GROUND OF JR – No Evidence
State Grounds for Judicial Review:
Here it is necessary to examine the following grounds:
• [list grounds]
Considering each… (In particular consider – Irrelevant & Relevant Considerations)
1. IS THERE NO SUPPORTING EVIDENCE?
Here [applicant] seeks to establish that the decision was made without supporting evidence: [5(1)(h), 5(3) AD(JR) Act
(Cth) or 20(2)(h), 24 JR Act (Qld)] & ABT v Bond. This ground has substantial difference between statutory ground and
common law precursor.
A) COMMON LAW POSITION:
The English approach only requires decision based on insufficient evidence (Coleen Prop; Tameside); this was however
rejected in Australia (Bond Mason CJ).
In Australia court is not concerned with a similar want of logic. The decision-maker need only show some basis for an
inference for this ground to not be made out: ABT v Bond (Mason CJ). This ground sits close to a merits review but is
considered to be a question of law as the evidence leads to the inference used to decide the question of law: ABT v Bond
@ 355. Therefore [applicant] must show a complete absence of evidence to support a decision so that it is an error of
law. Here, ________.
N.B. No error to incorrectly find fact – i.e. inferences not enough even if illogical reasoning: ABT v Bond .
EXAMPLE Re Australian Stevedoring Industry Board
Board had power to investigate industry + cancel registration of waterside workers where satisfied that employer unfit to
continue. Employer in question had minor record keeping infractions - employer sought writ of prohibition from HCA.
HELD: Board had no evidence on which to hold that employer unfit to continue (record keeping matters irrelevant). In
Australia, differences between insufficiency of evidence and no foundation of fact at all
Here, Board had no facts on which to continue inquiry - granted writ of prohibition in favour of employer to stop board
EXAMPLE Ashbridge Investments v The Minister for Housing
Minister had to determine what constituted a house before making a slum clearance order.
HELD: Lord Denning: if the minister made a decision in which he acted on no evidence, then the minister has acted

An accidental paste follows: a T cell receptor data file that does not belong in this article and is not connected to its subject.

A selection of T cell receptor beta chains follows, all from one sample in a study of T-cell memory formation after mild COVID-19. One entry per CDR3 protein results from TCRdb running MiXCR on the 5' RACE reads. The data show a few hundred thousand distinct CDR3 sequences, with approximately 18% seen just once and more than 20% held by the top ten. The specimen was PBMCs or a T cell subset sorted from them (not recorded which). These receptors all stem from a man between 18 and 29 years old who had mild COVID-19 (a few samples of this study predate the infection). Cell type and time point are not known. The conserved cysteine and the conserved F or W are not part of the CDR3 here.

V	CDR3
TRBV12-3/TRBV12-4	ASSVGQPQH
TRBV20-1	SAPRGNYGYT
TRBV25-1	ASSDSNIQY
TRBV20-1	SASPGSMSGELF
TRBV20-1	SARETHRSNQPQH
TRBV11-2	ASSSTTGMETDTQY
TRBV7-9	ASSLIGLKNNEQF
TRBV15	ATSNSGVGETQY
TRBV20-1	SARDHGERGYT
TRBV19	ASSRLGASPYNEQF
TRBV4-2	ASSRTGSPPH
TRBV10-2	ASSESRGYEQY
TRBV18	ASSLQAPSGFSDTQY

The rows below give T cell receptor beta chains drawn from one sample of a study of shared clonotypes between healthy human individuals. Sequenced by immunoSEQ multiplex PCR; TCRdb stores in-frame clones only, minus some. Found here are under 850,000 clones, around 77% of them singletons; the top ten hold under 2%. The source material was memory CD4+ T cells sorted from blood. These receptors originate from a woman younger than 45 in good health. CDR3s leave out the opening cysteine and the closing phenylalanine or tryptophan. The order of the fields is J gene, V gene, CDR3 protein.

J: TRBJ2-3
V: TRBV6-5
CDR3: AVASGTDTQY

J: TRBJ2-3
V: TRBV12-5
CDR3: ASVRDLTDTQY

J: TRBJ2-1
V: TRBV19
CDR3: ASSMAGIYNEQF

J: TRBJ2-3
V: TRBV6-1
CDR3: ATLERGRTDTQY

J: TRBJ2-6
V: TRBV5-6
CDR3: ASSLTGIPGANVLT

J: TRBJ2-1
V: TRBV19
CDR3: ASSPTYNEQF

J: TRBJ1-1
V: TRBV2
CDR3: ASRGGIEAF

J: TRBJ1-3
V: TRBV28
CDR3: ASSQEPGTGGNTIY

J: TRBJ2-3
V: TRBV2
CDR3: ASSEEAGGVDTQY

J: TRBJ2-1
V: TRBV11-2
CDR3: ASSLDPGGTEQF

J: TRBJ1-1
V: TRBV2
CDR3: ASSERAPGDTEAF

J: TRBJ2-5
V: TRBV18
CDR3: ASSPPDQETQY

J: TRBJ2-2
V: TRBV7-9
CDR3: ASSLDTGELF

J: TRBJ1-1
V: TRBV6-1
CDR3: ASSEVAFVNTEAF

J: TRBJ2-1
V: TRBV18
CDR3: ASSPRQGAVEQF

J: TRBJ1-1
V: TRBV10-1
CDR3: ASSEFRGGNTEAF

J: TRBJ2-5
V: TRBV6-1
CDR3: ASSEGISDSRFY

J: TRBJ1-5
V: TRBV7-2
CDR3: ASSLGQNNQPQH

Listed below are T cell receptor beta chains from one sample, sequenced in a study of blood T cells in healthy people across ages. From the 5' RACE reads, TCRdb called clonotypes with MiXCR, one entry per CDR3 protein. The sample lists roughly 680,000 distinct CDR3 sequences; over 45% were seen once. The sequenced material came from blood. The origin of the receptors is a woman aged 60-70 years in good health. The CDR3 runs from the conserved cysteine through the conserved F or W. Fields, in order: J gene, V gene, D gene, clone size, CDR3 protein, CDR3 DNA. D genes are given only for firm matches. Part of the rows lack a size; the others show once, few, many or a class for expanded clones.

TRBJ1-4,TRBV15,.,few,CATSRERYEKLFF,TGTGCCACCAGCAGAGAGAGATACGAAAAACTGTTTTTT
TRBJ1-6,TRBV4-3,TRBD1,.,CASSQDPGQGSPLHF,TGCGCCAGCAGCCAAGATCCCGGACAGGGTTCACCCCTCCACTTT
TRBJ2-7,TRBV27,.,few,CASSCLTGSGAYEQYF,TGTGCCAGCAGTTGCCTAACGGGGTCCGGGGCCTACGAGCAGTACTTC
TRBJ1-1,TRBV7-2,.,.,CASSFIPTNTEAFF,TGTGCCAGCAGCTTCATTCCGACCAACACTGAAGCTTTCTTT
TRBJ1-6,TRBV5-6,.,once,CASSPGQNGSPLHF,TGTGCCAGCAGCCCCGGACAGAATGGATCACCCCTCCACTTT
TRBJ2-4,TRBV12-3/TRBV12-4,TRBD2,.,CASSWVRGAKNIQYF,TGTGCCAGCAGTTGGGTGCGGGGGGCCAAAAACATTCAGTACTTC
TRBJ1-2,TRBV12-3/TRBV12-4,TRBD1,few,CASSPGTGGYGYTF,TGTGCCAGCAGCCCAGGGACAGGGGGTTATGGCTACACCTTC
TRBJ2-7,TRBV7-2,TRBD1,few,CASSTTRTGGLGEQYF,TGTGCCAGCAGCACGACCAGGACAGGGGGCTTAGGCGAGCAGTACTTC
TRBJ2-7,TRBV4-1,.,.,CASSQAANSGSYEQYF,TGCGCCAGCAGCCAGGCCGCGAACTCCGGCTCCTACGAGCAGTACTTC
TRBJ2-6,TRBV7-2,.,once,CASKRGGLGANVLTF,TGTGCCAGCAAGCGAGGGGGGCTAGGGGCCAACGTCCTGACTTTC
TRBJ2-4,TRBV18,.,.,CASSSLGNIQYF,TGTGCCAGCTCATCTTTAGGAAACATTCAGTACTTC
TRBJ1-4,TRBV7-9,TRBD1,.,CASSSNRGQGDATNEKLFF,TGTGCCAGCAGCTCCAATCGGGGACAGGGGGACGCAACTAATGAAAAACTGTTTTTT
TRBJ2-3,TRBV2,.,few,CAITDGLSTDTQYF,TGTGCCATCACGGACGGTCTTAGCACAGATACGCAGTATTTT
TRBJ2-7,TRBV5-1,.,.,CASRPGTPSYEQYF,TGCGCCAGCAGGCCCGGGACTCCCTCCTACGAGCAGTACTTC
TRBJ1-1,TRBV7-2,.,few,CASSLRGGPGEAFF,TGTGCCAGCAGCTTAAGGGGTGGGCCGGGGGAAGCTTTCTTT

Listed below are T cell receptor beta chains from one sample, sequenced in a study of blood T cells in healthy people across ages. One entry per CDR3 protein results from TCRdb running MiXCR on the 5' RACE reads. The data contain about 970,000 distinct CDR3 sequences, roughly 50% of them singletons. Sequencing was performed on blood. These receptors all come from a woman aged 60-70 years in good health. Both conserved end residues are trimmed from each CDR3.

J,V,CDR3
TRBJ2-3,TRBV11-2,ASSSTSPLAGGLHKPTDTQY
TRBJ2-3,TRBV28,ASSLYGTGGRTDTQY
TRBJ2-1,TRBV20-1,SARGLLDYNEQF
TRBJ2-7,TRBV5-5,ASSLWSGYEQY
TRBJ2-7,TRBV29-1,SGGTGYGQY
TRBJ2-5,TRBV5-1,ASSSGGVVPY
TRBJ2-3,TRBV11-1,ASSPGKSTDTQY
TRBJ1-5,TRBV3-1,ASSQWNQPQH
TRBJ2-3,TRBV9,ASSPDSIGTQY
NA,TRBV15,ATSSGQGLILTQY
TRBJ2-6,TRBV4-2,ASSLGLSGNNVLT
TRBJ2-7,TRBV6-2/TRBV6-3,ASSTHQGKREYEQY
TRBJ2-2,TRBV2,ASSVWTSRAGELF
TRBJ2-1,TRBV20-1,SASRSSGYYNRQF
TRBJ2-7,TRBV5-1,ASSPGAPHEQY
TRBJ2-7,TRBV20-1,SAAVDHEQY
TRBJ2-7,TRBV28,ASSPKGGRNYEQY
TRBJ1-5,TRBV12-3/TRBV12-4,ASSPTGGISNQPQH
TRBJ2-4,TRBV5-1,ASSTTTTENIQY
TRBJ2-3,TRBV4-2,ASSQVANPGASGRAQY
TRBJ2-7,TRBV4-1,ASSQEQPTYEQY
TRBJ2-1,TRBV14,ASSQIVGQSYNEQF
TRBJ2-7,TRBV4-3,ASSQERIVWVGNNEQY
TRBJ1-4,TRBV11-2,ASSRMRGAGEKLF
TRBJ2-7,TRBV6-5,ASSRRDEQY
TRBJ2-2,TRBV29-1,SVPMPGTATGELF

EXAMPLE Coleen Properties Ltd v Minister of Housing and Local Government
Declared area a "clearance area" and made compulsory purchase orders, rejecting the report that these were "first class".
HELD: Followed Denning - in the above case, ie “if there is no evidence to justify a decision then the decision maker
has acted beyond power.”
EXAMPLE Secretary of State for Education and Science v Tameside Metropolitan Borough Council
Local Education Authority decided to change all of the schools in their area from the comprehensive school system to the
grammar school system. Decision had to be approved by the Secretary of State for Education and the secretary of state
approved the decision by the authority.
Later election and the Local Council went out of office and a new local education authority was elected. New Authority
reversed the decision of its predecessor to change the school system in the area to grammar and to remain with the
comprehensive school system. BUT the Secretary of State issued a statutory power directing them to go ahead and
implement the changes from the comprehensive system to the grammar system.
Held: The Secretary of States direction to the local education authority was unlawful on the ground of unreasonableness –
The decision could only be reasonable if was clear evidence that the policy reversal would bring about administrative